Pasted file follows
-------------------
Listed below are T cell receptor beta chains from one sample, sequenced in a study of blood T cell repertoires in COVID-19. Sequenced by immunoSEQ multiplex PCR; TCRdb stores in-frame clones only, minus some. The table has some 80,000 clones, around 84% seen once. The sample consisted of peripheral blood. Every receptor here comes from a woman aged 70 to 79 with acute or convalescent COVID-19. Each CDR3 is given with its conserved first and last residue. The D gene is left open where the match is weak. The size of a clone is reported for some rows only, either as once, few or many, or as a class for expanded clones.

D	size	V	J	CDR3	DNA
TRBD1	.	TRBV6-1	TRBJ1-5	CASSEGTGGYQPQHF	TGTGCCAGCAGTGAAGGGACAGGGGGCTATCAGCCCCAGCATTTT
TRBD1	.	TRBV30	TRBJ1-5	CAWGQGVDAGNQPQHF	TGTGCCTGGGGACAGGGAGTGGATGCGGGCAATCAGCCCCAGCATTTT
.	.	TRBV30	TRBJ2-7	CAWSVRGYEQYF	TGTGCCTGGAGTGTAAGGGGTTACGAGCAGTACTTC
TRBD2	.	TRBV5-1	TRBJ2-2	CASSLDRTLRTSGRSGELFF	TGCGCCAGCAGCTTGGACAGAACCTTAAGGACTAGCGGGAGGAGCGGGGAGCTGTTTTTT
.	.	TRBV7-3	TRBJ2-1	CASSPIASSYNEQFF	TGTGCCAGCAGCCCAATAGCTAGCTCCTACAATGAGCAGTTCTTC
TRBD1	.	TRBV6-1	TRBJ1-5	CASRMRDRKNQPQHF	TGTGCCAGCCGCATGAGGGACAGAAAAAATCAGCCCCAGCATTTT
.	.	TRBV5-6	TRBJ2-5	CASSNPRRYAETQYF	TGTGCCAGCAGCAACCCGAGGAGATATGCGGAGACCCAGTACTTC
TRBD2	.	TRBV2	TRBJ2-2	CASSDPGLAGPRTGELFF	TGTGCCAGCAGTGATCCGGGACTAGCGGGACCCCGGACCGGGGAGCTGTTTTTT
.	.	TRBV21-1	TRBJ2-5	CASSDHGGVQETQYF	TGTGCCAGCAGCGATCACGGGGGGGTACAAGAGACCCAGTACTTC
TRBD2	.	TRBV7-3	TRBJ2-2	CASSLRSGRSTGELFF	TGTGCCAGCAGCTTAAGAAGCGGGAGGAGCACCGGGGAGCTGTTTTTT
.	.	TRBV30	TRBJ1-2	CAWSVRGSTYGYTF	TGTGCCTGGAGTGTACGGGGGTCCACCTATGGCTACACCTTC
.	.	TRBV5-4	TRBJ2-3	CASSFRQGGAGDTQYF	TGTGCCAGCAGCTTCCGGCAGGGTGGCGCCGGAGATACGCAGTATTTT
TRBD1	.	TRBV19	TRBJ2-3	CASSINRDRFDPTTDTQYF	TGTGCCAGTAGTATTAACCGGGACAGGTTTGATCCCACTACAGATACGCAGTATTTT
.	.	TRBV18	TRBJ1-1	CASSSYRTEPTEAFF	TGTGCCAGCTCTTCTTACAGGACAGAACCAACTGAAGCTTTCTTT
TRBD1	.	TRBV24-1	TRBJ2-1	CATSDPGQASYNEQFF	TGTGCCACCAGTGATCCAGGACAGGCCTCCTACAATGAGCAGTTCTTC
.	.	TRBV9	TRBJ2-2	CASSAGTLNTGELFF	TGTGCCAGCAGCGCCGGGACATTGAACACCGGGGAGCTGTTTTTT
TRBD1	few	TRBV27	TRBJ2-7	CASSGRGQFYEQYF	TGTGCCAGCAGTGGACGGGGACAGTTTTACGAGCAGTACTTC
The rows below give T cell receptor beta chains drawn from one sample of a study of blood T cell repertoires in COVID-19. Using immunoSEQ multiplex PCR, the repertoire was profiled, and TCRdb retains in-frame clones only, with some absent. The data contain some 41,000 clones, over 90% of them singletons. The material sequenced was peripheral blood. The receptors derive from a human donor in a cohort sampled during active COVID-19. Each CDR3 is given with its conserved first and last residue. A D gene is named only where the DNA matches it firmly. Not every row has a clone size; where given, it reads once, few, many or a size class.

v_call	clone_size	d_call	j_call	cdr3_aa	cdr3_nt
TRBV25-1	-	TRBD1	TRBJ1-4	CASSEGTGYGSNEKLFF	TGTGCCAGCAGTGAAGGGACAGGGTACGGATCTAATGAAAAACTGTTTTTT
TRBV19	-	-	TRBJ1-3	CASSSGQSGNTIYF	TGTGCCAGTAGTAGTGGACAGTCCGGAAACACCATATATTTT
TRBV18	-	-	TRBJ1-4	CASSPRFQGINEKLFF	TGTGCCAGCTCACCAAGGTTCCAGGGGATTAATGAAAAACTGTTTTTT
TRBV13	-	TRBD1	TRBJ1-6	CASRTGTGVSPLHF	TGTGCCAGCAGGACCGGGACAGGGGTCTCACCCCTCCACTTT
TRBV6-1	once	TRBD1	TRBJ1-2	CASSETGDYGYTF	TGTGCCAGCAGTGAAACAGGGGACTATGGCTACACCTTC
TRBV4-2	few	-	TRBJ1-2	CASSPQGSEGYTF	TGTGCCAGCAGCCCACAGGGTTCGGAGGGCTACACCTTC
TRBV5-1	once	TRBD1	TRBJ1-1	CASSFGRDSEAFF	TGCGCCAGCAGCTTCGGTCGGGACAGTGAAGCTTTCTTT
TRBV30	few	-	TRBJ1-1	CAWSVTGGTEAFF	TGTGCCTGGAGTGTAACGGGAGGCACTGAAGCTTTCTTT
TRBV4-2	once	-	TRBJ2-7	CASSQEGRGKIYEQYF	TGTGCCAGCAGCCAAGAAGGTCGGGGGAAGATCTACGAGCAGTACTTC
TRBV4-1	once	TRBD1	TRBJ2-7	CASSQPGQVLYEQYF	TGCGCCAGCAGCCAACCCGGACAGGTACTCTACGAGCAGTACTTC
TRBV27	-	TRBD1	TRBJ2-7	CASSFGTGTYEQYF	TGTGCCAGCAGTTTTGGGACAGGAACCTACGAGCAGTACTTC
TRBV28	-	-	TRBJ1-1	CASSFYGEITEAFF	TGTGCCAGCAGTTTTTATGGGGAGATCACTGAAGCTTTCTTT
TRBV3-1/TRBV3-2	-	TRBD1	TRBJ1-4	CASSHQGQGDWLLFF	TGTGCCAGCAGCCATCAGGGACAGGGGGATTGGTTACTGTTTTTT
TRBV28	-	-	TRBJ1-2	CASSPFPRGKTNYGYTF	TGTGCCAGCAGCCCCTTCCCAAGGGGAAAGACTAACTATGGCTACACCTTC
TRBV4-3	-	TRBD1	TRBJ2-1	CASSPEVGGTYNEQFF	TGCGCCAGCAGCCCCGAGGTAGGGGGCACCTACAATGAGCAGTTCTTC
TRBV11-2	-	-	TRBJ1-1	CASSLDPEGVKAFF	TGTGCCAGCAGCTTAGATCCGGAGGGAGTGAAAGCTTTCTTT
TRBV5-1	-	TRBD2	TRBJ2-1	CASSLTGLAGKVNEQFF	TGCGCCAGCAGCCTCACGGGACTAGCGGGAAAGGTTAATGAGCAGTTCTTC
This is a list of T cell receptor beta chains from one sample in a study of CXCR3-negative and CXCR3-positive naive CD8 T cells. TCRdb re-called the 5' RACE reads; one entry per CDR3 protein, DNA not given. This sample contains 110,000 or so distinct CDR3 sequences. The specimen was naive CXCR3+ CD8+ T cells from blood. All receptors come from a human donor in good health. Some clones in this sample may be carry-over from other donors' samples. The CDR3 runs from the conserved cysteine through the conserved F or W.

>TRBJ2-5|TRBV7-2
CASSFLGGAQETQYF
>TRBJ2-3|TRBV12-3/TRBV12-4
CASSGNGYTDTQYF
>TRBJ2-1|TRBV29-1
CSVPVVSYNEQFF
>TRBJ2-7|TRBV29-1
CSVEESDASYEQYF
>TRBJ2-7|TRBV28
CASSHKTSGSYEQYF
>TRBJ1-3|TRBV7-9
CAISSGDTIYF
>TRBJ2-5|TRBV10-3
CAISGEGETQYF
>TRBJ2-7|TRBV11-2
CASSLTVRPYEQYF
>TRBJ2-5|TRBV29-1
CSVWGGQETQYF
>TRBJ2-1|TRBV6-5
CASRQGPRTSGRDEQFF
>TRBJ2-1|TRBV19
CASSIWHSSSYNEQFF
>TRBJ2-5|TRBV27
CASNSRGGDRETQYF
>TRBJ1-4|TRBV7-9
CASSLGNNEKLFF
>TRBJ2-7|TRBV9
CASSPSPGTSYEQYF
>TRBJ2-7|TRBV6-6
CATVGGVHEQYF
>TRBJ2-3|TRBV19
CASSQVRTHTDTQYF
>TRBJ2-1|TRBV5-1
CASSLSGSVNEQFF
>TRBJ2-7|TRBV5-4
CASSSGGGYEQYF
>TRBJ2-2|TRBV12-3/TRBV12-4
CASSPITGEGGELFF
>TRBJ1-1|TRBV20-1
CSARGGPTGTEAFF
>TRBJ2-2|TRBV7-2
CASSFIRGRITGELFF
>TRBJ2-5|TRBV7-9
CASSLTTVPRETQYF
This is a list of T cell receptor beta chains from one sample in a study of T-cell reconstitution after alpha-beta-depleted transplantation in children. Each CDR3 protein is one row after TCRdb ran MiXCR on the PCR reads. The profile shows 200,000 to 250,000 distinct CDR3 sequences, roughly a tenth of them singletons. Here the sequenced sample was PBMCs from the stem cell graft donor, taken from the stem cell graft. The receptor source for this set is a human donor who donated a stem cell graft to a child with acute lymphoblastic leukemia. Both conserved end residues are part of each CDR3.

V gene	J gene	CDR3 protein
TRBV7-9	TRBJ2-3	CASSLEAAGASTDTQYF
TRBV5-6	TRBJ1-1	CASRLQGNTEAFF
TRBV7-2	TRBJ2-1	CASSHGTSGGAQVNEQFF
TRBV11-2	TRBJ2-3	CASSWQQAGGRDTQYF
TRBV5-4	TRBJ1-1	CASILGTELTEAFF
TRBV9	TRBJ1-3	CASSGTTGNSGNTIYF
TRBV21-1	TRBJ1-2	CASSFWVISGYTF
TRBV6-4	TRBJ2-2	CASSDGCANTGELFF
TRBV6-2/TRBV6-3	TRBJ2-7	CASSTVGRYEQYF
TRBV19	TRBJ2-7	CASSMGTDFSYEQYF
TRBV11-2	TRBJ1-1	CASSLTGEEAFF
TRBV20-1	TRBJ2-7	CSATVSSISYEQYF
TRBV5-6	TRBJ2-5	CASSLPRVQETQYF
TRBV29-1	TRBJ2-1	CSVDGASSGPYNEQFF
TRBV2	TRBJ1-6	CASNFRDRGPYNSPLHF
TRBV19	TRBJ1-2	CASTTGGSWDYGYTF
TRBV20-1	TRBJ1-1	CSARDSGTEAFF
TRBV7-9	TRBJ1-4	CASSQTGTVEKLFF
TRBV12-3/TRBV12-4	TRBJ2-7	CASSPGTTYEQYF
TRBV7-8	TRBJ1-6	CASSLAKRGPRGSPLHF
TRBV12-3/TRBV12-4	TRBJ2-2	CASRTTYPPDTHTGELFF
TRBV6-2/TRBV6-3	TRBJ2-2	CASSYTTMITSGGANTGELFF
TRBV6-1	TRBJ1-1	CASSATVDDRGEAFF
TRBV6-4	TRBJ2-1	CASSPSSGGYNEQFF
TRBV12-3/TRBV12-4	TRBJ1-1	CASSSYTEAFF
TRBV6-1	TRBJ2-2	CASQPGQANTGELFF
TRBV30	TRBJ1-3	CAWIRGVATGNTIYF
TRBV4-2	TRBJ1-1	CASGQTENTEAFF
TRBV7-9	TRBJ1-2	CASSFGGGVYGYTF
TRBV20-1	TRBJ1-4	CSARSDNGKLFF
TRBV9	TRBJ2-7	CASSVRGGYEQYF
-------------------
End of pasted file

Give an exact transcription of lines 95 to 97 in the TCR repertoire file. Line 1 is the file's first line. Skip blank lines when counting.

TRBV19	TRBJ2-7	CASSMGTDFSYEQYF
TRBV11-2	TRBJ1-1	CASSLTGEEAFF
TRBV20-1	TRBJ2-7	CSATVSSISYEQYF